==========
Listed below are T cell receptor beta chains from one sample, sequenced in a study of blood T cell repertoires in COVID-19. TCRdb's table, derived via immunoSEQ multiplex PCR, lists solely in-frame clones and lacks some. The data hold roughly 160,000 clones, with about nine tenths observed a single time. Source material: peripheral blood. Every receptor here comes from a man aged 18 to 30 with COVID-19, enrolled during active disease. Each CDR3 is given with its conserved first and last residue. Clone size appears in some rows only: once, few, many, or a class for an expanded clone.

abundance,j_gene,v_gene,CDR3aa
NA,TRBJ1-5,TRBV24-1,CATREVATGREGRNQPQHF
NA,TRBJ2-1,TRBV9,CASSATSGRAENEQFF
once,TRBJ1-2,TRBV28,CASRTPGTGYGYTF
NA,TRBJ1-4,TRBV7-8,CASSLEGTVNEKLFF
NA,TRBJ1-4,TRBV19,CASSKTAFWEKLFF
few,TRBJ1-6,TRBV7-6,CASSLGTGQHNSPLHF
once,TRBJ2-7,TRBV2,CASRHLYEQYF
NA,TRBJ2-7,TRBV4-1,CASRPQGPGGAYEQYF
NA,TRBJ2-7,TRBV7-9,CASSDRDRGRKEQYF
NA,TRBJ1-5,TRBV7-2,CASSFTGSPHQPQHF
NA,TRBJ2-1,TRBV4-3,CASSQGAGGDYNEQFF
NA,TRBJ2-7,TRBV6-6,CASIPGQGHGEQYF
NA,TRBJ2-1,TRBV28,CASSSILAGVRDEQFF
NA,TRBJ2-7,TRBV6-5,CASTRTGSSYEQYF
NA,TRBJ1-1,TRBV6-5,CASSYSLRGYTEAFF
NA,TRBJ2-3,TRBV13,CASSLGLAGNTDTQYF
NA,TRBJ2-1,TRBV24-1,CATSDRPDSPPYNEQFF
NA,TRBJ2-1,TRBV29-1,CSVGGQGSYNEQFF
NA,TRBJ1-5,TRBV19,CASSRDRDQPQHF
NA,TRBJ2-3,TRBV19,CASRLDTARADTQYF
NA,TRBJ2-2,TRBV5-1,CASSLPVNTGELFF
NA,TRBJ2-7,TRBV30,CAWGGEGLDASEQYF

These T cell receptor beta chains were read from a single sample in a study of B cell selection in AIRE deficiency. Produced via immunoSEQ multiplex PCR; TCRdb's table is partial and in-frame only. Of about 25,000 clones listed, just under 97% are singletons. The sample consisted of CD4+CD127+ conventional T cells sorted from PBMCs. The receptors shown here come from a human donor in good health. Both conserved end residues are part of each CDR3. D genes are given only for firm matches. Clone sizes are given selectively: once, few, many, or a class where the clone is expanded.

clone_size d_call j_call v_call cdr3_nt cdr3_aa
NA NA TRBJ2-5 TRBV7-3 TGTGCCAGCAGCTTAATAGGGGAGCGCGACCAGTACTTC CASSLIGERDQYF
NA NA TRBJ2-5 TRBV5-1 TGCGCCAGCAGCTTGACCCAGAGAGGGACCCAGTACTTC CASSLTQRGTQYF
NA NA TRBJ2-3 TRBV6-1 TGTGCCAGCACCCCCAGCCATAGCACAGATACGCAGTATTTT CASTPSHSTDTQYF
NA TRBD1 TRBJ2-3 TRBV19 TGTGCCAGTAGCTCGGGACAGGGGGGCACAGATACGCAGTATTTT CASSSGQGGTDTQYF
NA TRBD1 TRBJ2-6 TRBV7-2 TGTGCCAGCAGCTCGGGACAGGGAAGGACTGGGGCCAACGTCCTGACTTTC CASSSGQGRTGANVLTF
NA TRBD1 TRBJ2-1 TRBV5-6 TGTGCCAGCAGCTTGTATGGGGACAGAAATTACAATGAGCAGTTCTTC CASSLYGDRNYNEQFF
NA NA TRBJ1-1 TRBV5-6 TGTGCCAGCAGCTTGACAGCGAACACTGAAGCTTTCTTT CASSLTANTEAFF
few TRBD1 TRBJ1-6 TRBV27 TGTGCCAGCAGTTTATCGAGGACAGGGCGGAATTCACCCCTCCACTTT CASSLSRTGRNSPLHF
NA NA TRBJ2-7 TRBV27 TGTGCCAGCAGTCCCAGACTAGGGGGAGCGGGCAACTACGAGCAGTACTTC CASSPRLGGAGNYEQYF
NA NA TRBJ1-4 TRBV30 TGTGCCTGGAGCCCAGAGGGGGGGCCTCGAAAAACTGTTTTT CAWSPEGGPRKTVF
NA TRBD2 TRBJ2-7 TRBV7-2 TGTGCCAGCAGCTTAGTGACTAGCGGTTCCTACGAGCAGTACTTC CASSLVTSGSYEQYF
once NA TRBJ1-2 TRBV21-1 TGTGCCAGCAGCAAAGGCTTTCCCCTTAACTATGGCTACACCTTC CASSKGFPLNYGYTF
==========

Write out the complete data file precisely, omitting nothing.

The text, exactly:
Listed below are T cell receptor beta chains from one sample, sequenced in a study of blood T cell repertoires in COVID-19. TCRdb's table, derived via immunoSEQ multiplex PCR, lists solely in-frame clones and lacks some. The data hold roughly 160,000 clones, with about nine tenths observed a single time. Source material: peripheral blood. Every receptor here comes from a man aged 18 to 30 with COVID-19, enrolled during active disease. Each CDR3 is given with its conserved first and last residue. Clone size appears in some rows only: once, few, many, or a class for an expanded clone.

abundance,j_gene,v_gene,CDR3aa
NA,TRBJ1-5,TRBV24-1,CATREVATGREGRNQPQHF
NA,TRBJ2-1,TRBV9,CASSATSGRAENEQFF
once,TRBJ1-2,TRBV28,CASRTPGTGYGYTF
NA,TRBJ1-4,TRBV7-8,CASSLEGTVNEKLFF
NA,TRBJ1-4,TRBV19,CASSKTAFWEKLFF
few,TRBJ1-6,TRBV7-6,CASSLGTGQHNSPLHF
once,TRBJ2-7,TRBV2,CASRHLYEQYF
NA,TRBJ2-7,TRBV4-1,CASRPQGPGGAYEQYF
NA,TRBJ2-7,TRBV7-9,CASSDRDRGRKEQYF
NA,TRBJ1-5,TRBV7-2,CASSFTGSPHQPQHF
NA,TRBJ2-1,TRBV4-3,CASSQGAGGDYNEQFF
NA,TRBJ2-7,TRBV6-6,CASIPGQGHGEQYF
NA,TRBJ2-1,TRBV28,CASSSILAGVRDEQFF
NA,TRBJ2-7,TRBV6-5,CASTRTGSSYEQYF
NA,TRBJ1-1,TRBV6-5,CASSYSLRGYTEAFF
NA,TRBJ2-3,TRBV13,CASSLGLAGNTDTQYF
NA,TRBJ2-1,TRBV24-1,CATSDRPDSPPYNEQFF
NA,TRBJ2-1,TRBV29-1,CSVGGQGSYNEQFF
NA,TRBJ1-5,TRBV19,CASSRDRDQPQHF
NA,TRBJ2-3,TRBV19,CASRLDTARADTQYF
NA,TRBJ2-2,TRBV5-1,CASSLPVNTGELFF
NA,TRBJ2-7,TRBV30,CAWGGEGLDASEQYF

These T cell receptor beta chains were read from a single sample in a study of B cell selection in AIRE deficiency. Produced via immunoSEQ multiplex PCR; TCRdb's table is partial and in-frame only. Of about 25,000 clones listed, just under 97% are singletons. The sample consisted of CD4+CD127+ conventional T cells sorted from PBMCs. The receptors shown here come from a human donor in good health. Both conserved end residues are part of each CDR3. D genes are given only for firm matches. Clone sizes are given selectively: once, few, many, or a class where the clone is expanded.

clone_size d_call j_call v_call cdr3_nt cdr3_aa
NA NA TRBJ2-5 TRBV7-3 TGTGCCAGCAGCTTAATAGGGGAGCGCGACCAGTACTTC CASSLIGERDQYF
NA NA TRBJ2-5 TRBV5-1 TGCGCCAGCAGCTTGACCCAGAGAGGGACCCAGTACTTC CASSLTQRGTQYF
NA NA TRBJ2-3 TRBV6-1 TGTGCCAGCACCCCCAGCCATAGCACAGATACGCAGTATTTT CASTPSHSTDTQYF
NA TRBD1 TRBJ2-3 TRBV19 TGTGCCAGTAGCTCGGGACAGGGGGGCACAGATACGCAGTATTTT CASSSGQGGTDTQYF
NA TRBD1 TRBJ2-6 TRBV7-2 TGTGCCAGCAGCTCGGGACAGGGAAGGACTGGGGCCAACGTCCTGACTTTC CASSSGQGRTGANVLTF
NA TRBD1 TRBJ2-1 TRBV5-6 TGTGCCAGCAGCTTGTATGGGGACAGAAATTACAATGAGCAGTTCTTC CASSLYGDRNYNEQFF
NA NA TRBJ1-1 TRBV5-6 TGTGCCAGCAGCTTGACAGCGAACACTGAAGCTTTCTTT CASSLTANTEAFF
few TRBD1 TRBJ1-6 TRBV27 TGTGCCAGCAGTTTATCGAGGACAGGGCGGAATTCACCCCTCCACTTT CASSLSRTGRNSPLHF
NA NA TRBJ2-7 TRBV27 TGTGCCAGCAGTCCCAGACTAGGGGGAGCGGGCAACTACGAGCAGTACTTC CASSPRLGGAGNYEQYF
NA NA TRBJ1-4 TRBV30 TGTGCCTGGAGCCCAGAGGGGGGGCCTCGAAAAACTGTTTTT CAWSPEGGPRKTVF
NA TRBD2 TRBJ2-7 TRBV7-2 TGTGCCAGCAGCTTAGTGACTAGCGGTTCCTACGAGCAGTACTTC CASSLVTSGSYEQYF
once NA TRBJ1-2 TRBV21-1 TGTGCCAGCAGCAAAGGCTTTCCCCTTAACTATGGCTACACCTTC CASSKGFPLNYGYTF